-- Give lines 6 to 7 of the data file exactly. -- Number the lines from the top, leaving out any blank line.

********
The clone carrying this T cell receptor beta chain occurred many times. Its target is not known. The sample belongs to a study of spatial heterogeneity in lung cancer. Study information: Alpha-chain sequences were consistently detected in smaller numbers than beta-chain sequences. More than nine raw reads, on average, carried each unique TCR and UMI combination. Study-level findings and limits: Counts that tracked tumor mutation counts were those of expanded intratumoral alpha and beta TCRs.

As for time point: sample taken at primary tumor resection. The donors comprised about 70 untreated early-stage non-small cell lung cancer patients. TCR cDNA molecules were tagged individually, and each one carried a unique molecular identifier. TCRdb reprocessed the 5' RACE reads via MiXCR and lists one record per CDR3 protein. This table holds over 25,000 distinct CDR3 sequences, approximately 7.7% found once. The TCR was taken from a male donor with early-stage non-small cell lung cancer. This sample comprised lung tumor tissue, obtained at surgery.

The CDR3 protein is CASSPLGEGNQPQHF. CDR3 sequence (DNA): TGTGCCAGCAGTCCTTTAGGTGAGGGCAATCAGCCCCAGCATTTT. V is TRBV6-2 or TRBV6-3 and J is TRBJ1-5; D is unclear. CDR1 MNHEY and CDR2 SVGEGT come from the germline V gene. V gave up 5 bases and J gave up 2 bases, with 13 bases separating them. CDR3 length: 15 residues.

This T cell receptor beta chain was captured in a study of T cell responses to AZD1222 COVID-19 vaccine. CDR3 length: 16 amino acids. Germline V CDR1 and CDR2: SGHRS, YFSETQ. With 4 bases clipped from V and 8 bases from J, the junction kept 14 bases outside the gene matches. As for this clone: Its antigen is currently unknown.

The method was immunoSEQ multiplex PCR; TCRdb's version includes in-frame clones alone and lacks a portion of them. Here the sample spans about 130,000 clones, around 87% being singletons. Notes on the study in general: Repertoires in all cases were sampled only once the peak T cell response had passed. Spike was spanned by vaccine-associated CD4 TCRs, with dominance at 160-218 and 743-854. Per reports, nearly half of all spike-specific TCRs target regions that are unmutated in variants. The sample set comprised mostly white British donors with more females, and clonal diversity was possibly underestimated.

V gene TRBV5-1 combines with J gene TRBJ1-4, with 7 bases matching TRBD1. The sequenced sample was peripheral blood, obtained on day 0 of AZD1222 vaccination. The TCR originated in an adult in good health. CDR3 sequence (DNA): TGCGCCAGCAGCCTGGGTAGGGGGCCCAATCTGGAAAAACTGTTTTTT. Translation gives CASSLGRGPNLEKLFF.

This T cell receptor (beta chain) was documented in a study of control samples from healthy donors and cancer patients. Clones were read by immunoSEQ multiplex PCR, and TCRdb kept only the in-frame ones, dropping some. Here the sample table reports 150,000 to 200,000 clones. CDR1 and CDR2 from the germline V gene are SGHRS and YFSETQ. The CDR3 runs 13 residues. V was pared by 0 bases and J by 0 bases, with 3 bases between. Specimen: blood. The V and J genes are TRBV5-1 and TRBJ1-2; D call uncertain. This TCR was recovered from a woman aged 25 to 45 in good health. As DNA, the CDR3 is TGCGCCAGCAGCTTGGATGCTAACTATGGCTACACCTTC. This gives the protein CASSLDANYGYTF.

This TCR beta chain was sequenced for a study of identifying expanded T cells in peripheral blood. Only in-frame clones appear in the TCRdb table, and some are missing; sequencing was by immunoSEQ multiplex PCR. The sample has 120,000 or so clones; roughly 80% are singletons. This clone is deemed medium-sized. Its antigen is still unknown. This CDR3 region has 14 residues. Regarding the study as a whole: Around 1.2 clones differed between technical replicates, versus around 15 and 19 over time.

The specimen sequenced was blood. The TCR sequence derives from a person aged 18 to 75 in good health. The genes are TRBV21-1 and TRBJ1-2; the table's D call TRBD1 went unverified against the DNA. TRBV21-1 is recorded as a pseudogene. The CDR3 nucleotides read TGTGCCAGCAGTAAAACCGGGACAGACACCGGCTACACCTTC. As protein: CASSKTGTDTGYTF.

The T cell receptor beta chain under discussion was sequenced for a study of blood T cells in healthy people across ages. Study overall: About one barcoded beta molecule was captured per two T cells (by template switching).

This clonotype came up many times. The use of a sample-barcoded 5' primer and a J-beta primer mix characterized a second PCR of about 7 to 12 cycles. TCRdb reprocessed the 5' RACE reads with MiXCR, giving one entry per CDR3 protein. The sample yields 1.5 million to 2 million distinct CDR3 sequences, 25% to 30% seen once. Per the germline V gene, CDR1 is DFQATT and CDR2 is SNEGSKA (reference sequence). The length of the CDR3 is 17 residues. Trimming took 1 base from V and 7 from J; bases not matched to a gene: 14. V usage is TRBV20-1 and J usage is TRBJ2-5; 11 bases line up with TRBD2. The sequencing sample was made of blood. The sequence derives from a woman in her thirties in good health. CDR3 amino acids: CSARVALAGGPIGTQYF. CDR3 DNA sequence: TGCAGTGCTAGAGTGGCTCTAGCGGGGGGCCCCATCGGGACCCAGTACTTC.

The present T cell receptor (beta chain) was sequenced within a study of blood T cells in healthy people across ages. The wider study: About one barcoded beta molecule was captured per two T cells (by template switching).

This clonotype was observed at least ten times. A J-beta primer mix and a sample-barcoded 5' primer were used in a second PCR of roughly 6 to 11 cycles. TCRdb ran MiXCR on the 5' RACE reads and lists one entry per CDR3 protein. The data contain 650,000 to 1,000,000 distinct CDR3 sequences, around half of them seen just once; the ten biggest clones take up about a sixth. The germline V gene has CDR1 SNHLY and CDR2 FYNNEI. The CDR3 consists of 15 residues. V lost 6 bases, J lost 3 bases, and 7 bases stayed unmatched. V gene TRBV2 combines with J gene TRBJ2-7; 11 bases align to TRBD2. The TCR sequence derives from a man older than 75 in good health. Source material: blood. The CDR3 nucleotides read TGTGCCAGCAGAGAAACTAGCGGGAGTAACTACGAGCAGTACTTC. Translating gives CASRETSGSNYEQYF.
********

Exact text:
V gene TRBV5-1 combines with J gene TRBJ1-4, with 7 bases matching TRBD1. The sequenced sample was peripheral blood, obtained on day 0 of AZD1222 vaccination. The TCR originated in an adult in good health. CDR3 sequence (DNA): TGCGCCAGCAGCCTGGGTAGGGGGCCCAATCTGGAAAAACTGTTTTTT. Translation gives CASSLGRGPNLEKLFF.

This T cell receptor (beta chain) was documented in a study of control samples from healthy donors and cancer patients. Clones were read by immunoSEQ multiplex PCR, and TCRdb kept only the in-frame ones, dropping some. Here the sample table reports 150,000 to 200,000 clones. CDR1 and CDR2 from the germline V gene are SGHRS and YFSETQ. The CDR3 runs 13 residues. V was pared by 0 bases and J by 0 bases, with 3 bases between. Specimen: blood. The V and J genes are TRBV5-1 and TRBJ1-2; D call uncertain. This TCR was recovered from a woman aged 25 to 45 in good health. As DNA, the CDR3 is TGCGCCAGCAGCTTGGATGCTAACTATGGCTACACCTTC. This gives the protein CASSLDANYGYTF.